Auburn statistician receives award from the Office of Naval Research to develop algorithms to help optimize naval navigation
Elvan Ceyhan, associate professor in the Department of Mathematics and Statistics, is the recipient of an award sponsored by the Department of the Navy, Office of Naval Research (ONR) under award number N00014-22-1-2572 for the project Adversarial Risk Analysis for Optimal Obstacle Evasion. The project, a collaboration with David Banks of Duke University, received an award of $358,000 with Auburn receiving $214,000 and Duke receiving $144,000.
The overall goal of the research project is to create procedures that avoid adversarial threats for continuous paths such as ships navigating the ocean. It will result in algorithms and methodology in Adversarial Risk Analysis (ARA).
“Imagine a grid over the ocean with traversable edges and diagonals,” said Ceyhan. “This network grid superimposed on the ocean’s surface helps us to unlock approximate paths for naval ships to safely navigate.”
“Adversarial Risk Analysis looks at a navigating agent and an adversarial agent, which would be capable of putting obstacles in the path,” said Ceyhan. “With this work, we can minimize the potential damage and expense on the path of the navigating agent to reach its required destination.”
The proposed approach is a combination of two concepts: Canadian traveler’s problem (CTP) in optimization and ARA. CTP was motivated by the traversal strategies in harsh winter conditions in Canada. “Think of a traveler who needs to reach a target, say, a pharmacy or a supermarket from her home in a vehicle,” Ceyhan explained. “However, some streets may be blocked (due to heavy snow), and she needs to navigate through the street which forms the traversal grid.”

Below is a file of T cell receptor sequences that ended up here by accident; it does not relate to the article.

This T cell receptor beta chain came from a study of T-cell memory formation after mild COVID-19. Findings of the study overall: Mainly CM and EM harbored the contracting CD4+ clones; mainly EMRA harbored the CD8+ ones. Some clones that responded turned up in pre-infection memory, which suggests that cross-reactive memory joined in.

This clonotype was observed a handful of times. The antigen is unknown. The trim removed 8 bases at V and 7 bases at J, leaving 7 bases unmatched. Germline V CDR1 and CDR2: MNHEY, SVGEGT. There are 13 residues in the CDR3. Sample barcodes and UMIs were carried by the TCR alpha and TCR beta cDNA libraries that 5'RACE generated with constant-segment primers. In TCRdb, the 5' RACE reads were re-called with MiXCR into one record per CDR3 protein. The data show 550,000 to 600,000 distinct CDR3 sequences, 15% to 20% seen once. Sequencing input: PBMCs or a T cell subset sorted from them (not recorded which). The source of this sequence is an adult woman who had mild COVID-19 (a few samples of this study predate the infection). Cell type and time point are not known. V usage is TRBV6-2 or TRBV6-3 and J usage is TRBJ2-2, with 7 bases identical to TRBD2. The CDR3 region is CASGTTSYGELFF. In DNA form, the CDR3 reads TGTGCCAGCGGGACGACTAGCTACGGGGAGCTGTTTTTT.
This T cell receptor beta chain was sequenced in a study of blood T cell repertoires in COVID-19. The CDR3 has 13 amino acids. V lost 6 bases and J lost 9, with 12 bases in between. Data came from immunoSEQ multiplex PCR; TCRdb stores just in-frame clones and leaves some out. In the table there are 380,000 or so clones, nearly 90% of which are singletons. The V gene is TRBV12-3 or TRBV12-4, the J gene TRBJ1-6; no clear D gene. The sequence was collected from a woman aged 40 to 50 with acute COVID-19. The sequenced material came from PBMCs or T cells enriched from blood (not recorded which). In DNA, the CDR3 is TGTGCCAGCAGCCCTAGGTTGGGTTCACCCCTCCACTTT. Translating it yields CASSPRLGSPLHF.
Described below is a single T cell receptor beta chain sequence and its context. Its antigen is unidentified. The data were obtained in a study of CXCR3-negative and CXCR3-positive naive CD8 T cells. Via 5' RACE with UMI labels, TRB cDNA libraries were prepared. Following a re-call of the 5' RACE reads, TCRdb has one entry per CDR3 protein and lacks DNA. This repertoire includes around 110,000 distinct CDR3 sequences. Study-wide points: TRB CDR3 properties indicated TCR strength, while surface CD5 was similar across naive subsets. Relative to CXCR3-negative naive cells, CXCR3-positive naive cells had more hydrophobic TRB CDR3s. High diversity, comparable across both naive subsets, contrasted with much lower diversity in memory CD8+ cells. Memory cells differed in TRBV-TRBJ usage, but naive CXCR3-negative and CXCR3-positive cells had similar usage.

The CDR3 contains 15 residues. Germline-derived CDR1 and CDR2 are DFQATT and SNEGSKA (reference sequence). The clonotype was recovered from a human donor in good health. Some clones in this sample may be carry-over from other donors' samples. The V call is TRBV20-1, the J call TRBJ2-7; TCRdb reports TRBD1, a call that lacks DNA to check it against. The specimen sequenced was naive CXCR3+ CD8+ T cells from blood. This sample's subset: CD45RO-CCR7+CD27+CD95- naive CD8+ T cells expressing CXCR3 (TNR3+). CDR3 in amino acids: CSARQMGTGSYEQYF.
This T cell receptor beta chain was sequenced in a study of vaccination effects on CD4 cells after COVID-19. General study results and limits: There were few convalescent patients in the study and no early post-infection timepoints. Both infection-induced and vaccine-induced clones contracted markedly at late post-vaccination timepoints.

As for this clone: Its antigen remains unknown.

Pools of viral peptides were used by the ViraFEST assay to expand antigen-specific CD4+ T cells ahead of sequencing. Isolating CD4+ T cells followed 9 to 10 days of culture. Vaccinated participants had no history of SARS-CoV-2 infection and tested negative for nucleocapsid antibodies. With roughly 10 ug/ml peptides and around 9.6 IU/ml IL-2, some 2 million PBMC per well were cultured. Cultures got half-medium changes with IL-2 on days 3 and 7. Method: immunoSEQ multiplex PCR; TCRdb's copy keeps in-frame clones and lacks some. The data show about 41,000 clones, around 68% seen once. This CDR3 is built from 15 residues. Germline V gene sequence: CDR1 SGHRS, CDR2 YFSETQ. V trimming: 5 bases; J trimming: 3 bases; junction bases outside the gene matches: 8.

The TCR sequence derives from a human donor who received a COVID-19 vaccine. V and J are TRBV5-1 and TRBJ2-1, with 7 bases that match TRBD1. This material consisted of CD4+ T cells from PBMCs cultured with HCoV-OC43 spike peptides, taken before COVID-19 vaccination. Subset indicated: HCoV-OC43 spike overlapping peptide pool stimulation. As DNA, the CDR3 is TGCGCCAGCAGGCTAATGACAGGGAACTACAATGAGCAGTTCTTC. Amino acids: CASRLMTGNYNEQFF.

The current project, which proposes a relatively new concept for finding feasible solutions to problems through both basic and applied research, is an adaptation of CTP to weighted and partially blocked spatial networks with adversarial agents on the network.
“We will first define the problem specification and complete the Adversarial Risk Analysis,” he said. “In the next phase of the project, we will use reinforcement learning to find the policy that is nearly optimal.”
In addition to life-saving research in naval navigation, this work also has real-world applications in both robotics and inventory allocation.
“Operations research is filled with finding solutions to traversal problems hindered with obstacles,” he added. “This work can help operations management find more successful solutions to overcome such challenges.”
BY MARIA GEBHARDT
Any opinions, findings, and conclusions or recommendations expressed in this material are those of the author(s) and do not necessarily reflect the views of the Office of Naval Research.